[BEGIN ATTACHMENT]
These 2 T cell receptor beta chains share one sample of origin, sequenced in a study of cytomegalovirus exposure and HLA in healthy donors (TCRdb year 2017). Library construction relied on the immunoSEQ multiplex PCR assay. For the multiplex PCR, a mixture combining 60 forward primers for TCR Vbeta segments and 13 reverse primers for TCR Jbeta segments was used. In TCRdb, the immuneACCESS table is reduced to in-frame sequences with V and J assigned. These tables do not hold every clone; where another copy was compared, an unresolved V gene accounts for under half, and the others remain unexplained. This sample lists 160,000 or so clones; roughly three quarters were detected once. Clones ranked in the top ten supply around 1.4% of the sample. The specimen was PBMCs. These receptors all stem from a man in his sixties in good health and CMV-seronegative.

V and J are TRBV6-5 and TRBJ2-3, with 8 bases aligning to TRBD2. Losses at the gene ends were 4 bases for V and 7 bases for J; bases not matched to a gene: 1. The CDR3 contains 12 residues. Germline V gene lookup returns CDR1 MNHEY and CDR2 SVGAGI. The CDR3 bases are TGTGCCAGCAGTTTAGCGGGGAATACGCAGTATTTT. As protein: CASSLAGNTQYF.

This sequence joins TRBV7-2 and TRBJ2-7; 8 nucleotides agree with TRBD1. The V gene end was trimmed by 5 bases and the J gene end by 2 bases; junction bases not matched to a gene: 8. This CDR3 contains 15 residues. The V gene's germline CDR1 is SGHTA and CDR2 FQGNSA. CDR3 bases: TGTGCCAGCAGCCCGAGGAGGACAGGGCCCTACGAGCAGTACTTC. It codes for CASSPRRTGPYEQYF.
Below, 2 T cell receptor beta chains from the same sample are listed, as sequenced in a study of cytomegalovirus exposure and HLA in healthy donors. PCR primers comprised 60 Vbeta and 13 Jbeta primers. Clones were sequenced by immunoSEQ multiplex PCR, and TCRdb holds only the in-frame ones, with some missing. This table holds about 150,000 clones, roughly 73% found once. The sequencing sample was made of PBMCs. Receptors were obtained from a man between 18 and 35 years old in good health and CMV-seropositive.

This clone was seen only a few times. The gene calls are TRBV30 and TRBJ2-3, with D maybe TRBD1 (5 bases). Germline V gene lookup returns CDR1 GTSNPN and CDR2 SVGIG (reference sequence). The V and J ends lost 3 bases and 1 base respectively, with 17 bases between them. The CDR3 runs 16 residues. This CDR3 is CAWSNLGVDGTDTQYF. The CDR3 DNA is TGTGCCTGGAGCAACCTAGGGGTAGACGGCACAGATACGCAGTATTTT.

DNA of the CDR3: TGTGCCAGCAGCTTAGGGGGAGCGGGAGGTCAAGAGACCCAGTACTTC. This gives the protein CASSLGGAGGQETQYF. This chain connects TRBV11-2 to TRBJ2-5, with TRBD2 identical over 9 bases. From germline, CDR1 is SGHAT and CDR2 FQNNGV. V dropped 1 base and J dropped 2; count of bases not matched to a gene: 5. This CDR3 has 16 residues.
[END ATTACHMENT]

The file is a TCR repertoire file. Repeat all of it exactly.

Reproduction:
These 2 T cell receptor beta chains share one sample of origin, sequenced in a study of cytomegalovirus exposure and HLA in healthy donors (TCRdb year 2017). Library construction relied on the immunoSEQ multiplex PCR assay. For the multiplex PCR, a mixture combining 60 forward primers for TCR Vbeta segments and 13 reverse primers for TCR Jbeta segments was used. In TCRdb, the immuneACCESS table is reduced to in-frame sequences with V and J assigned. These tables do not hold every clone; where another copy was compared, an unresolved V gene accounts for under half, and the others remain unexplained. This sample lists 160,000 or so clones; roughly three quarters were detected once. Clones ranked in the top ten supply around 1.4% of the sample. The specimen was PBMCs. These receptors all stem from a man in his sixties in good health and CMV-seronegative.

V and J are TRBV6-5 and TRBJ2-3, with 8 bases aligning to TRBD2. Losses at the gene ends were 4 bases for V and 7 bases for J; bases not matched to a gene: 1. The CDR3 contains 12 residues. Germline V gene lookup returns CDR1 MNHEY and CDR2 SVGAGI. The CDR3 bases are TGTGCCAGCAGTTTAGCGGGGAATACGCAGTATTTT. As protein: CASSLAGNTQYF.

This sequence joins TRBV7-2 and TRBJ2-7; 8 nucleotides agree with TRBD1. The V gene end was trimmed by 5 bases and the J gene end by 2 bases; junction bases not matched to a gene: 8. This CDR3 contains 15 residues. The V gene's germline CDR1 is SGHTA and CDR2 FQGNSA. CDR3 bases: TGTGCCAGCAGCCCGAGGAGGACAGGGCCCTACGAGCAGTACTTC. It codes for CASSPRRTGPYEQYF.
Below, 2 T cell receptor beta chains from the same sample are listed, as sequenced in a study of cytomegalovirus exposure and HLA in healthy donors. PCR primers comprised 60 Vbeta and 13 Jbeta primers. Clones were sequenced by immunoSEQ multiplex PCR, and TCRdb holds only the in-frame ones, with some missing. This table holds about 150,000 clones, roughly 73% found once. The sequencing sample was made of PBMCs. Receptors were obtained from a man between 18 and 35 years old in good health and CMV-seropositive.

This clone was seen only a few times. The gene calls are TRBV30 and TRBJ2-3, with D maybe TRBD1 (5 bases). Germline V gene lookup returns CDR1 GTSNPN and CDR2 SVGIG (reference sequence). The V and J ends lost 3 bases and 1 base respectively, with 17 bases between them. The CDR3 runs 16 residues. This CDR3 is CAWSNLGVDGTDTQYF. The CDR3 DNA is TGTGCCTGGAGCAACCTAGGGGTAGACGGCACAGATACGCAGTATTTT.

DNA of the CDR3: TGTGCCAGCAGCTTAGGGGGAGCGGGAGGTCAAGAGACCCAGTACTTC. This gives the protein CASSLGGAGGQETQYF. This chain connects TRBV11-2 to TRBJ2-5, with TRBD2 identical over 9 bases. From germline, CDR1 is SGHAT and CDR2 FQNNGV. V dropped 1 base and J dropped 2; count of bases not matched to a gene: 5. This CDR3 has 16 residues.